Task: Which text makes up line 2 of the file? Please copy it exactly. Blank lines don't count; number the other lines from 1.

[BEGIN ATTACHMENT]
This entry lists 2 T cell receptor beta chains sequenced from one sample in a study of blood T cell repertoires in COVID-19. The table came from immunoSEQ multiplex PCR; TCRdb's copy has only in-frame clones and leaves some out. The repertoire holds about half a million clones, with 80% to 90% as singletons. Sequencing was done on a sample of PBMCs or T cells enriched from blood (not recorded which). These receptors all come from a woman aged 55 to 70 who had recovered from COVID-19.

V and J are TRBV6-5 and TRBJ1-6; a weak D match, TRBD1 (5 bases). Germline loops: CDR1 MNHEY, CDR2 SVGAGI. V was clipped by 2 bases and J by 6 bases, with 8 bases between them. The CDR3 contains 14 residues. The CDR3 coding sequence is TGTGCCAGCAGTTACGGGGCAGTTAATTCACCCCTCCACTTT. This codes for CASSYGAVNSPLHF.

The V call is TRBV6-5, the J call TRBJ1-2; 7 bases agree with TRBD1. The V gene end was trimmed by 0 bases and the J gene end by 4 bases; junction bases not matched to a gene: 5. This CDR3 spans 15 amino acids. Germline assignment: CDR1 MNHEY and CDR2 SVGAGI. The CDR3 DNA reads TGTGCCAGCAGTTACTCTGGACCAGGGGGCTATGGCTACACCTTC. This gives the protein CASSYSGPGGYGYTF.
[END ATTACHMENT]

V and J are TRBV6-5 and TRBJ1-6; a weak D match, TRBD1 (5 bases). Germline loops: CDR1 MNHEY, CDR2 SVGAGI. V was clipped by 2 bases and J by 6 bases, with 8 bases between them. The CDR3 contains 14 residues. The CDR3 coding sequence is TGTGCCAGCAGTTACGGGGCAGTTAATTCACCCCTCCACTTT. This codes for CASSYGAVNSPLHF.